Wednesday, 6 July 2011
Apologise but this is a wee bit of a rant with information between the lines.
Getting the right wheels for the trip is proving to be a bit more difficult than expected, or maybe I am becoming a cycle-touring snob.....
Following my usual level of research (= check as many cycle-tourist / trekker blog / websites as possible until I get side tracked), I decided I must have hand assembled Sun Ryhno lite rims, shimano XT hubs, with 36 swiss made DT spokes per wheel!
Well my local helpful bike shop just suggested a factory made set of mountain bike wheels with "god forbid" 32 spokes! Around $170 each
And the local cycle-touring friendly shop seemed more interested in the current wheels I had...
Was this quality advice or good-old Kiwi "she'll be right" attitude...?
Well after a few flicker thoughts of me stuck in the middle of the Amazon jungle with a bust wheel and a voodoo doll of Christchurch cycle shop owners, and what I would like to think is respect for (what will hopefully be) fellow expedition cyclists, I decided to stick to my guns and order the Sun Ryhno lite rims...36 hole!
**In an inspirational cycle-expedition book called "Cycling Home from Siberia" I seem to remember the only major problem he had with his bike on the whole trip was a rim busting. Plus I met a female cycle tourist in NZ whilst on my last tour who had a bust rim. You can replace spokes, fix chains, patch tubes, but you only have two rims (and hubs for that matter) and need both of them. I might sound theatrical but I like to take signs like that seriously**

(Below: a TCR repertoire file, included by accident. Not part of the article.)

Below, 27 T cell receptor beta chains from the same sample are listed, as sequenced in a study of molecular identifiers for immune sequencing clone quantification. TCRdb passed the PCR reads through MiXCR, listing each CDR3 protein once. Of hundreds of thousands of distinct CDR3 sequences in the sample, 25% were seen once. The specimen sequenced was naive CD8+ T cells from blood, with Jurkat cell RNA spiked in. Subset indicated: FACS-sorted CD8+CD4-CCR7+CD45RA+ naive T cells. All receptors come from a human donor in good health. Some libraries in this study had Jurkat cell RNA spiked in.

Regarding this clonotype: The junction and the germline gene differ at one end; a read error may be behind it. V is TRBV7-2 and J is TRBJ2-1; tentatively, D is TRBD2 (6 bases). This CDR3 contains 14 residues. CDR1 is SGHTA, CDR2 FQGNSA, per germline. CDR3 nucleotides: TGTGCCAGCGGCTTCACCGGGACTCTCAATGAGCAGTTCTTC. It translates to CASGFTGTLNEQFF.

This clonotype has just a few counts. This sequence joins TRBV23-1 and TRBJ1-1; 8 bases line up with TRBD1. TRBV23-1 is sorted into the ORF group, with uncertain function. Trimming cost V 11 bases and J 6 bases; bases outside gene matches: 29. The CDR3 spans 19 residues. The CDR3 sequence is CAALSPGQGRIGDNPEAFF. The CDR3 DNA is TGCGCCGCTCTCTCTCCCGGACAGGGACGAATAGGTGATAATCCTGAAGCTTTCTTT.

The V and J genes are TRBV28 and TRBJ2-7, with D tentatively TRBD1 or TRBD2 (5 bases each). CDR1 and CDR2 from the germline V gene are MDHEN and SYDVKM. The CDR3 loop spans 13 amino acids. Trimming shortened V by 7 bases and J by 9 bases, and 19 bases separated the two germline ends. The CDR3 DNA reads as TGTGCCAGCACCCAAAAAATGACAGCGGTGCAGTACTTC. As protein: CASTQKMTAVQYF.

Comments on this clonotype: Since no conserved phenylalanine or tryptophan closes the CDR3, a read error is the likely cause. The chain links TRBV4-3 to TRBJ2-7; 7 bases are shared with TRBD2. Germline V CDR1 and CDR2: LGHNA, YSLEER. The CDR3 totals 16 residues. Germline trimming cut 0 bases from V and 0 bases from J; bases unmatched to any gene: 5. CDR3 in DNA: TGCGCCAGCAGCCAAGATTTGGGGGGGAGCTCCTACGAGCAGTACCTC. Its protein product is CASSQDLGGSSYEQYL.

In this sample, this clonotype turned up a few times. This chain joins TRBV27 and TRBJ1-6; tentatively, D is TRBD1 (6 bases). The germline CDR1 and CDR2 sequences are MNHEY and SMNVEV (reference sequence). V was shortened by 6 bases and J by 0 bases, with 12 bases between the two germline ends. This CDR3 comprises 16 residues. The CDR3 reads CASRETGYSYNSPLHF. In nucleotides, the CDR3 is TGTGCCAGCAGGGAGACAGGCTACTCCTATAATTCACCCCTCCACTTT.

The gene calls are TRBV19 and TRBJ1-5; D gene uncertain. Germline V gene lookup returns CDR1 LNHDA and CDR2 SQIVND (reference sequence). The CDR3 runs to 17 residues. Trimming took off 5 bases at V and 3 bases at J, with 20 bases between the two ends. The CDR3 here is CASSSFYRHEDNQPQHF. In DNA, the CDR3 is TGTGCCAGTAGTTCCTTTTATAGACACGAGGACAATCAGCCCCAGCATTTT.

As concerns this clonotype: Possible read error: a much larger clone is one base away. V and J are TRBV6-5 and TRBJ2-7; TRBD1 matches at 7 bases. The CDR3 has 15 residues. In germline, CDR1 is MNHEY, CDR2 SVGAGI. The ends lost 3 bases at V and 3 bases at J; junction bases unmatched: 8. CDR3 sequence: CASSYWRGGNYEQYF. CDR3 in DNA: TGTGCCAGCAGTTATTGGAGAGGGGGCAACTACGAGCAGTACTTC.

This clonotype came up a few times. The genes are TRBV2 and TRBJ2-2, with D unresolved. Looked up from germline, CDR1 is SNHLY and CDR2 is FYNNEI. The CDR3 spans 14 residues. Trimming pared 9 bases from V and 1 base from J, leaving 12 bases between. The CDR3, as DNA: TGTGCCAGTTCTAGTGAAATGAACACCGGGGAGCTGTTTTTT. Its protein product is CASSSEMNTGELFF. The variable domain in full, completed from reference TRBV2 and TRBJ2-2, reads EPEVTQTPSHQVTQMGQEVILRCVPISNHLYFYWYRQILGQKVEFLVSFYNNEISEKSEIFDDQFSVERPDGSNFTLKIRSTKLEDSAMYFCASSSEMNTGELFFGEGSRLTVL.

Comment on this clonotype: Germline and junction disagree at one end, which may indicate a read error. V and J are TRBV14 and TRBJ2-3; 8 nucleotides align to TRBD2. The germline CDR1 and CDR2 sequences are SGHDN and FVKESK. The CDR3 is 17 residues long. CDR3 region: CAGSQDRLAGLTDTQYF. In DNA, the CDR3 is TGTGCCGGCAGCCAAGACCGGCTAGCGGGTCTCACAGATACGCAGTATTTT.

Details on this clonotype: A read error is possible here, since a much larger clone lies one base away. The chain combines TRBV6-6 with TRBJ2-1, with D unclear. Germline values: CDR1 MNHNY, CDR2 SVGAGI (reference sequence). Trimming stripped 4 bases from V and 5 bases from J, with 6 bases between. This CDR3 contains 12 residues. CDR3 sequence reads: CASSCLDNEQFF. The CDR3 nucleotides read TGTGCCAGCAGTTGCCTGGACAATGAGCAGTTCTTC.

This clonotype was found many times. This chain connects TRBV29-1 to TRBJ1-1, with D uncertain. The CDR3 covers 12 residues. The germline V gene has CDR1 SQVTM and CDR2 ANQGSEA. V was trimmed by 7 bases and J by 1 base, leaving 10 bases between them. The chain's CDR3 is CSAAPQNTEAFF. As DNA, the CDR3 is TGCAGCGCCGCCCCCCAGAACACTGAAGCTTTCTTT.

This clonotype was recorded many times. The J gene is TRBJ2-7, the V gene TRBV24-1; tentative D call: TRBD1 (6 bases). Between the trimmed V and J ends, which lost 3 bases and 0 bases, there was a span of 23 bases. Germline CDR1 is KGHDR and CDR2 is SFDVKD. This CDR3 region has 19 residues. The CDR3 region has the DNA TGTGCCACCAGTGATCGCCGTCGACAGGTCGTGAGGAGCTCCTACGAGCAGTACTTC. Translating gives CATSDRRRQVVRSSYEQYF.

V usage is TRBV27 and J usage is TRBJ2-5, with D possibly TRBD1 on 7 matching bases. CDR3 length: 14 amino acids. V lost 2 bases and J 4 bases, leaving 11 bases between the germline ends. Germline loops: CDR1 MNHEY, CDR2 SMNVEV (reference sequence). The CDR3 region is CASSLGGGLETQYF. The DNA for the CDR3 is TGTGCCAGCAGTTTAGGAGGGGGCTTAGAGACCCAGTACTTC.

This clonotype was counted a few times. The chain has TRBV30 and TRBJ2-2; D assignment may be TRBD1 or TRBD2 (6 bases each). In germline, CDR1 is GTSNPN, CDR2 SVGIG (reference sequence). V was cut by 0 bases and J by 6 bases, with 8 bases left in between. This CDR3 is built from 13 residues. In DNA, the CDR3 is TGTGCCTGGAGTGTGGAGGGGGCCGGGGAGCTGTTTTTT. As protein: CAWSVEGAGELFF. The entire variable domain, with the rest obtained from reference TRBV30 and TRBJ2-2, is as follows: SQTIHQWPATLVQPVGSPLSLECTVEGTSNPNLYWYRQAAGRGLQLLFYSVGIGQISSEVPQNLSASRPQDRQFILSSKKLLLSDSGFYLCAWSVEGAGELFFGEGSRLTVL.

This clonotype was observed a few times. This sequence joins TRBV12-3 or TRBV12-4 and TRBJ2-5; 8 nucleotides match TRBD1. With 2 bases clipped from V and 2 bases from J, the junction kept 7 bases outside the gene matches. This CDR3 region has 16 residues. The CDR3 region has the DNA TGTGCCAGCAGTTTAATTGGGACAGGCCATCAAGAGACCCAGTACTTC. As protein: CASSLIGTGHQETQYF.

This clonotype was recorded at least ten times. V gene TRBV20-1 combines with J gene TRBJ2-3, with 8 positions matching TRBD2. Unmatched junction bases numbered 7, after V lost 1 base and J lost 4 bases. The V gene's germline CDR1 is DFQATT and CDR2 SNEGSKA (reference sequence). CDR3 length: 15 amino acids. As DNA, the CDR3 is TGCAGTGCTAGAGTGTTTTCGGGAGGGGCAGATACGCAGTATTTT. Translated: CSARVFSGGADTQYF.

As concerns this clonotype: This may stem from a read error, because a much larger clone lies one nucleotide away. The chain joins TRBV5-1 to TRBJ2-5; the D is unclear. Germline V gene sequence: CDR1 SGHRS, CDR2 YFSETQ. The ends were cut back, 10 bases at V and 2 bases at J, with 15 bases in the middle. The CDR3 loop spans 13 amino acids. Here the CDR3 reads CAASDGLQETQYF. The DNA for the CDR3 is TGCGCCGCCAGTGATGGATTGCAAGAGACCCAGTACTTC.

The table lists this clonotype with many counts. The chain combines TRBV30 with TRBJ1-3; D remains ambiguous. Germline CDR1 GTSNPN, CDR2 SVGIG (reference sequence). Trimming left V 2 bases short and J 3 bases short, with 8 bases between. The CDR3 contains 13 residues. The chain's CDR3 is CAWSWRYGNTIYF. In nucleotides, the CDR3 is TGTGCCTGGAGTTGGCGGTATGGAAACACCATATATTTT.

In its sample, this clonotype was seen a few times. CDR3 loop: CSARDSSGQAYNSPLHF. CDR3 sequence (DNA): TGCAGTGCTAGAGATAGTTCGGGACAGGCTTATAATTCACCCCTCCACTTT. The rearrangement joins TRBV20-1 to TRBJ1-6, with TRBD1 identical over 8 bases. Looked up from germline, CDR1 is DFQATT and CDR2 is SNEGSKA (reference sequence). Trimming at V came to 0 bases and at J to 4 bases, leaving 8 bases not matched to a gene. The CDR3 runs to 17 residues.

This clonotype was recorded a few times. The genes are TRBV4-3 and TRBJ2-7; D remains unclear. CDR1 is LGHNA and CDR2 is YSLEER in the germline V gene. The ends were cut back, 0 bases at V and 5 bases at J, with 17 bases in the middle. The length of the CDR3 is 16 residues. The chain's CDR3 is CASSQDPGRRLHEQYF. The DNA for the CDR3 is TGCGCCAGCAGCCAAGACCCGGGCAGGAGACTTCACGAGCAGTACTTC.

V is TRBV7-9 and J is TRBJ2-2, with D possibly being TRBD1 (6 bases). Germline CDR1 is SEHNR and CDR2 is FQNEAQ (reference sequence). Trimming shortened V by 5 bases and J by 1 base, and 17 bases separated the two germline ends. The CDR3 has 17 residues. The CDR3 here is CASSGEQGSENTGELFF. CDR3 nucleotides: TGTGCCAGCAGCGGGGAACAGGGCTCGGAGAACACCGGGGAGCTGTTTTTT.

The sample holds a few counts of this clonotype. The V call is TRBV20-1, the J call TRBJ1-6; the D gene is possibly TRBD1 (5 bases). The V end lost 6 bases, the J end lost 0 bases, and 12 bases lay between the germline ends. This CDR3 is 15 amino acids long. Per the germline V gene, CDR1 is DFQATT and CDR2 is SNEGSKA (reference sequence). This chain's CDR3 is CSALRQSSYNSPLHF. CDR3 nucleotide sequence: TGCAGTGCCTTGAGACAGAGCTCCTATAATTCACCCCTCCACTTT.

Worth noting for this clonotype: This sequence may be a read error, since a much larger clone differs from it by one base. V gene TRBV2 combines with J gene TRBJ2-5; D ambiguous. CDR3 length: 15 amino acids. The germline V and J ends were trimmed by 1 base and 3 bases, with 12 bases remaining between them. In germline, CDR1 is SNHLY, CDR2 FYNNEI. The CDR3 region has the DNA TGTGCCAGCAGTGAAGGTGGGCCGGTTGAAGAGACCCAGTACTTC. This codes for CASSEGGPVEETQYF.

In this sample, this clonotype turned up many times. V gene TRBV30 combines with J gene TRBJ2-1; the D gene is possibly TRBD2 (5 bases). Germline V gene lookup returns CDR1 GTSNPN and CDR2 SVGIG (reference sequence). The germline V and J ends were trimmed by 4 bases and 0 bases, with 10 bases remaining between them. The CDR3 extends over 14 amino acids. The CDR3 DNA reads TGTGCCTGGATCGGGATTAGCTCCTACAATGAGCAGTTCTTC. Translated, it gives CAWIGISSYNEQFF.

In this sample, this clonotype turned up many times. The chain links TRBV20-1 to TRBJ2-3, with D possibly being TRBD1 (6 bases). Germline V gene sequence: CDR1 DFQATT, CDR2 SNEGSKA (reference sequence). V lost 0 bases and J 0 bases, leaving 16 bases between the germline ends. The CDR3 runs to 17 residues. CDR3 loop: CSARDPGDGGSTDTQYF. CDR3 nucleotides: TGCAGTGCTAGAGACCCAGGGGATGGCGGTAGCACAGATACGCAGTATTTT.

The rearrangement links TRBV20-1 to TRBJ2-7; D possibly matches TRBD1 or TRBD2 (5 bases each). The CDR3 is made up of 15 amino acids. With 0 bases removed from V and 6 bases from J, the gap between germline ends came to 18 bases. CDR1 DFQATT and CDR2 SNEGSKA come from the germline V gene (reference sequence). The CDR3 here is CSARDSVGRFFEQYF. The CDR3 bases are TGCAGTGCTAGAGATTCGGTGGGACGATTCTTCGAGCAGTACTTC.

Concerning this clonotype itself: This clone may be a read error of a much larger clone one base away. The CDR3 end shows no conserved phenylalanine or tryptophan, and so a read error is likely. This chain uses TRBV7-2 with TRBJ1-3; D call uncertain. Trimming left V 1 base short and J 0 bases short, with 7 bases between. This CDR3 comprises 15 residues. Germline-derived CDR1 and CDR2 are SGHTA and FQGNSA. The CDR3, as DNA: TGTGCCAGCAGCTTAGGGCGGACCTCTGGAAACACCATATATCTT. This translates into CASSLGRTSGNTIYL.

Mountain bikers use DT spokes, great - not a problem..
Hubs with 36h...yes hubs with 36h. Ah...well...now we have a problem;
The cycle-touring friendly shop had one pair, but the front was for road bikes...hurmm. Agreed at first, but then got the brain flickers again. So "no, I need mountain bike ones".... "Ah, can only get them for disc brake bikes". Ah....
So I ordered some "XT's!!" from the other side of the world (yes I know not very sustainable, but I can't beat globalisation all the time). Then after a week of waiting they came back with a "sorry the distributors have cancelled that line". Hurrmm... well now another overseas on-line shop has promised me a set of Shimano Deore hubs 36h, no disc space (*the disc space means the wheel spokes have to be less dished, and therefore puts more strain on the spokes*), great!
So there we are, I can't make anymore preparations to the bike until I get the wheels. Handlebars, gears, brakes, and grips will have to wait another few weeks.... good things come to those who wait apparently....;)